A child stops, fascinated. Sun breaks through cloud swaddling the humid Wiltshire field. A 40-piece marching band, all dressed in silver crowns, marches towards the growing crowd at the Rebel Rebel festival stage at the Womad music, dance and arts festival. A young girl leads the musicians with cartwheels. Behind her an effortlessly exuberant couple dance and conduct the saxophones, trumpets, trombones and oversized drums.
They are celebrating the 300-foot diameter Extinction Rebellion (XR) crop circle created two days earlier to draw “attention to food security issues in the context of climate and ecological collapse”. Aerial photographs are needed to show the size of the work, which XR says is the largest extinction symbol ever made. It’s the first time XR, Womad and art collective The Circlemakers have worked together.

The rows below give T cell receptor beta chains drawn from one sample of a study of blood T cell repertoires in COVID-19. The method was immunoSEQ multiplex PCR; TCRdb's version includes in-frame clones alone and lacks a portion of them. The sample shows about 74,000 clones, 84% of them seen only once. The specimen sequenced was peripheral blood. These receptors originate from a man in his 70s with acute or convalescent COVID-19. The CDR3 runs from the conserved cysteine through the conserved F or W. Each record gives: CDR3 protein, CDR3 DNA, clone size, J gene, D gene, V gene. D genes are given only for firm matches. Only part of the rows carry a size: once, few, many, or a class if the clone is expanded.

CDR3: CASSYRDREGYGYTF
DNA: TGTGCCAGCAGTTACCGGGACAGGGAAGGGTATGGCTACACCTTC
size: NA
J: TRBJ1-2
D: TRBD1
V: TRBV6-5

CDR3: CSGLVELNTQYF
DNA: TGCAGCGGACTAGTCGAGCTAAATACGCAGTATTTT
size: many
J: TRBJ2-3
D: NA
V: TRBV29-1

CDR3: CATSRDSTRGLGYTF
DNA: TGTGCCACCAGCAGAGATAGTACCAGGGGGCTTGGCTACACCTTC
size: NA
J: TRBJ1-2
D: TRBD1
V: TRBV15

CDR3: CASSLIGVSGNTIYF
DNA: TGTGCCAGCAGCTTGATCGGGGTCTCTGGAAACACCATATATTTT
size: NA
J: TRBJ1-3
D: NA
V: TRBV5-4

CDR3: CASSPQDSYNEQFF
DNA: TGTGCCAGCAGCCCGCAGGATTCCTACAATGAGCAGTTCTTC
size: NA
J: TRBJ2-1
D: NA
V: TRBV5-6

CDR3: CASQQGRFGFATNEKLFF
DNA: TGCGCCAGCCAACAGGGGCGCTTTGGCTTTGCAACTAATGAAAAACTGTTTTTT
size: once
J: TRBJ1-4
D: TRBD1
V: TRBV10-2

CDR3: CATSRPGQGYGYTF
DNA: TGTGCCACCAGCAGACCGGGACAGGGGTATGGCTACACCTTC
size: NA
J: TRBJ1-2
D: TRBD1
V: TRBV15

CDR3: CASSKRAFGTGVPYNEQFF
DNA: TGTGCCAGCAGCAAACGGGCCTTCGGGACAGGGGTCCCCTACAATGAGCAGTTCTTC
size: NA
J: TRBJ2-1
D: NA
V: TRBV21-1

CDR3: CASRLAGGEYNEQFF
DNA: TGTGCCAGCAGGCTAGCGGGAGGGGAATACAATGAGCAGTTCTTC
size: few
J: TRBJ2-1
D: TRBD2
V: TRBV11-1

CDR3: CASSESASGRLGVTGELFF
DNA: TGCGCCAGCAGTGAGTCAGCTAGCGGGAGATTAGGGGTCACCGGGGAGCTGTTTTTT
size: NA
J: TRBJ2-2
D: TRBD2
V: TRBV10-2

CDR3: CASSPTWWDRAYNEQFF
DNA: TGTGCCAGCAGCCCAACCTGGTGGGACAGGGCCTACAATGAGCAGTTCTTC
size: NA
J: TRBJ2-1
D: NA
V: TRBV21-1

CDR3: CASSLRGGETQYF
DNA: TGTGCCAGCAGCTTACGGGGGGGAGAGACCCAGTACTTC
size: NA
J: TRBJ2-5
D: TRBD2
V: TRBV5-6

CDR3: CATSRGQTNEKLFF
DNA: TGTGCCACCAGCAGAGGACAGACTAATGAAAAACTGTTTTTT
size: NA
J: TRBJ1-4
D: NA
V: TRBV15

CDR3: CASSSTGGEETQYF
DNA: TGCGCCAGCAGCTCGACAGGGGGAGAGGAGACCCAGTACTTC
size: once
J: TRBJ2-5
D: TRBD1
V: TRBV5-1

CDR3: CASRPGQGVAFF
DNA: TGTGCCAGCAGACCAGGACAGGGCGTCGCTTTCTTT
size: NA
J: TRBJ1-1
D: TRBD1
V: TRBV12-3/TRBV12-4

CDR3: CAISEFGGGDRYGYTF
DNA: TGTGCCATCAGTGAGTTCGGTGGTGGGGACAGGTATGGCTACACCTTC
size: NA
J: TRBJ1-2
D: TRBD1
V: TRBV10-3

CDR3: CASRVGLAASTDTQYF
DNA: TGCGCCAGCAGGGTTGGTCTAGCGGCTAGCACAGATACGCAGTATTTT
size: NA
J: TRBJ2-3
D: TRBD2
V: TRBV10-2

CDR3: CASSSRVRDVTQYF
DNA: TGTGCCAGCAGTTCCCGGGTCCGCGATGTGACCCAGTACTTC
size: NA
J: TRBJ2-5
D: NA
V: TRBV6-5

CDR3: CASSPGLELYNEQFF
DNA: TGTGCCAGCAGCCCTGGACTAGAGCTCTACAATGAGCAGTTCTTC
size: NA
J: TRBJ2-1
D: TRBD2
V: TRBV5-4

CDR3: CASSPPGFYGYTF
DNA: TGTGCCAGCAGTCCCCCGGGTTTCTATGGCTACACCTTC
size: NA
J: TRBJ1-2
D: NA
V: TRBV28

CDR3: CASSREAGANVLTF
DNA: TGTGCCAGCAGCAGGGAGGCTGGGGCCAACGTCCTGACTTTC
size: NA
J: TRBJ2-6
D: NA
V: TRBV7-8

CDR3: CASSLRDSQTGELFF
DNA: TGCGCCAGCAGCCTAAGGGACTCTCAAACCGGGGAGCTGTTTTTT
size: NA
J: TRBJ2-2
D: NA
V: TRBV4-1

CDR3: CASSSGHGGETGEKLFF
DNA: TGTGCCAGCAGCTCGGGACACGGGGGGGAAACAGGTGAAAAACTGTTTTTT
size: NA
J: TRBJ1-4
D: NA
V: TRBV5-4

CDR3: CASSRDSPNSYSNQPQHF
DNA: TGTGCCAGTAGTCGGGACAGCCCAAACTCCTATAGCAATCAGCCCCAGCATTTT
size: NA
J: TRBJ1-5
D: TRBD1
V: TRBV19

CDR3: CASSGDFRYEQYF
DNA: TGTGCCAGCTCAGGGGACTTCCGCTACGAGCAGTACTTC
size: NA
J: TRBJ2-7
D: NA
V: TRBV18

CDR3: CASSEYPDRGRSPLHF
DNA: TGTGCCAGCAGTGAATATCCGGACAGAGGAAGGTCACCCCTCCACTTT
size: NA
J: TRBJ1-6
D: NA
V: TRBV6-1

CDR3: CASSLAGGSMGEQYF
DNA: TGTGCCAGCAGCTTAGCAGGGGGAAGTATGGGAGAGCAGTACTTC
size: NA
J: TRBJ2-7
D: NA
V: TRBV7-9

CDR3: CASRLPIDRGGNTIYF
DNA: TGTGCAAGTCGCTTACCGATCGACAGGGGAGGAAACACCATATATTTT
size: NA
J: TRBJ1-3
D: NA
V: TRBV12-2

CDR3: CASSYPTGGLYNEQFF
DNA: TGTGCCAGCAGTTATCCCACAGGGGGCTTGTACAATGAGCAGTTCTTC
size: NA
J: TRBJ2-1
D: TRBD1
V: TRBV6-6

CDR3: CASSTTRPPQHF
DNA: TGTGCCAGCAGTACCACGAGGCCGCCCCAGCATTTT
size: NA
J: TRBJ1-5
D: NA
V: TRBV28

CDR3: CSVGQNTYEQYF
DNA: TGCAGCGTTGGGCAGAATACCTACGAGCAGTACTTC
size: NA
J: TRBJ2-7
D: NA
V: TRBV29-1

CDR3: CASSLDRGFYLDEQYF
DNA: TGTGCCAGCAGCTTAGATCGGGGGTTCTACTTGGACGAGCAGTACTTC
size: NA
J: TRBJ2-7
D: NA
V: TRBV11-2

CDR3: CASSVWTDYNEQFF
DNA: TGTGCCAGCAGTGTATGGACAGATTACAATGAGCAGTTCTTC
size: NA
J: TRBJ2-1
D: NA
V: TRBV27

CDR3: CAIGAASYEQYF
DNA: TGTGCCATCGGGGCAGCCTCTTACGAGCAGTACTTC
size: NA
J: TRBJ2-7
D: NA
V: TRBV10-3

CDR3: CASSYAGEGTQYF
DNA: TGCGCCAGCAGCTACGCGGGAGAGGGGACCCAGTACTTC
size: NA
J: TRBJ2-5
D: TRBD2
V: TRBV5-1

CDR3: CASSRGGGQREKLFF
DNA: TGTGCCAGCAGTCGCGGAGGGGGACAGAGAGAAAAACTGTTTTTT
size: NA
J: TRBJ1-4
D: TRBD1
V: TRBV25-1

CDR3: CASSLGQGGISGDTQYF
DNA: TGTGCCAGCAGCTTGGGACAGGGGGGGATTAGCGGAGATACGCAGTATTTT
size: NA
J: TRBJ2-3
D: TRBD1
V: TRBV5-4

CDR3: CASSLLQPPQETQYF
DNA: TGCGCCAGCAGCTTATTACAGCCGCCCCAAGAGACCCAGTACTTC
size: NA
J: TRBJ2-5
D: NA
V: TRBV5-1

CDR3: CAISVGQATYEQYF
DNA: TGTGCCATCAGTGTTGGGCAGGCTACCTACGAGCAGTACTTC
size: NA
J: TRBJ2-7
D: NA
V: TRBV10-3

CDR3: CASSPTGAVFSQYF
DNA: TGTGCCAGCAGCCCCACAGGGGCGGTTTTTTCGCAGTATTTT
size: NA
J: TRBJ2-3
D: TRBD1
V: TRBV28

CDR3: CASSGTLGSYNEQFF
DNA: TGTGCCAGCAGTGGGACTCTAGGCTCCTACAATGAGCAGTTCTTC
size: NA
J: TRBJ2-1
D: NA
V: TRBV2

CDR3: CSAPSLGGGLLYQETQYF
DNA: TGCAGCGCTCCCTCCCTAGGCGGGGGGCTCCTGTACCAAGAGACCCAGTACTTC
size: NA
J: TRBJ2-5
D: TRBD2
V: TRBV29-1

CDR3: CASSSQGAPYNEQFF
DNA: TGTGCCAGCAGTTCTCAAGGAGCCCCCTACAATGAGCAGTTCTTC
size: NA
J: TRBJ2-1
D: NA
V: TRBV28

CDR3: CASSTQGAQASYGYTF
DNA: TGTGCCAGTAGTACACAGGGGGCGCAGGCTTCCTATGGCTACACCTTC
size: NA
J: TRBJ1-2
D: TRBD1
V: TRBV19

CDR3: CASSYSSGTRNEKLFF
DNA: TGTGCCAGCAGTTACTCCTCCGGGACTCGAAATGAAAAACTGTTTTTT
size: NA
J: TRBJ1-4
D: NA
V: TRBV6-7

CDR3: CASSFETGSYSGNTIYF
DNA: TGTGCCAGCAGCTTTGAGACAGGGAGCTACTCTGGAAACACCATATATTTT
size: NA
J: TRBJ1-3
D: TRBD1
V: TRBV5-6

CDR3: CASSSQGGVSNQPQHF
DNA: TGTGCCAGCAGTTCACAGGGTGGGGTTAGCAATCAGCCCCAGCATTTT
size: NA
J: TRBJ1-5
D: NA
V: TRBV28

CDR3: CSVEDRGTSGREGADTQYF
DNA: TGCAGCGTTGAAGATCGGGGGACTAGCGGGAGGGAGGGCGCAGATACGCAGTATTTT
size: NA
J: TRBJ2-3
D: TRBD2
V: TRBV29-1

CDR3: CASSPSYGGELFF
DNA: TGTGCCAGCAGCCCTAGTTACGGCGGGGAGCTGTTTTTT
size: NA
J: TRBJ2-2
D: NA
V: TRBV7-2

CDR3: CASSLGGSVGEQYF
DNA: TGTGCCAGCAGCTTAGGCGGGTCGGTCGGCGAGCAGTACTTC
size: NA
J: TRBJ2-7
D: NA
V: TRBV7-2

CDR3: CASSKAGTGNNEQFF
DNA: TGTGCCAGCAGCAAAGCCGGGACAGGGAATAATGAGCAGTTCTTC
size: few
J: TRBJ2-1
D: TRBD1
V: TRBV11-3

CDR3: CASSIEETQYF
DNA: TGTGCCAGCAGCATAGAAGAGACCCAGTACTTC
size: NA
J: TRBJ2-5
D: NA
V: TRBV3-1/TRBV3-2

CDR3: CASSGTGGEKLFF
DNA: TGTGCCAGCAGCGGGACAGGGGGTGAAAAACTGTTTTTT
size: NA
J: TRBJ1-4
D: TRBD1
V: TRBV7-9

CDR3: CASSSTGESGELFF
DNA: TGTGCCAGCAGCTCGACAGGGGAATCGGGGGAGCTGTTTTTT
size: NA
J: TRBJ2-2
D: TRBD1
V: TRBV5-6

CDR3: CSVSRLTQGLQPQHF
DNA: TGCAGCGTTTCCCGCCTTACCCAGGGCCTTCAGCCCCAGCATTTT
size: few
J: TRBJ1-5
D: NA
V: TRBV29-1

Small huddles of people eat sandwiches, some drink bear, others read. One by one they look up and make space for an assembly as the band approaches. A group of women dressed from head to toe in blood-red robes follows the musicians to obvious signs of shock among the audience. The outfits symbolise the bloodshed of the environmental crisis. The male speaks: “This is the Fallout Marching Band. The next song is from the days of the Aldermaston anti-nuclear marches, reminding us that the fight goes on.” The band was a feature of the Greenham Common demonstrations.
Join our commenting forum
Join thought-provoking conversations, follow other Independent readers and see their replies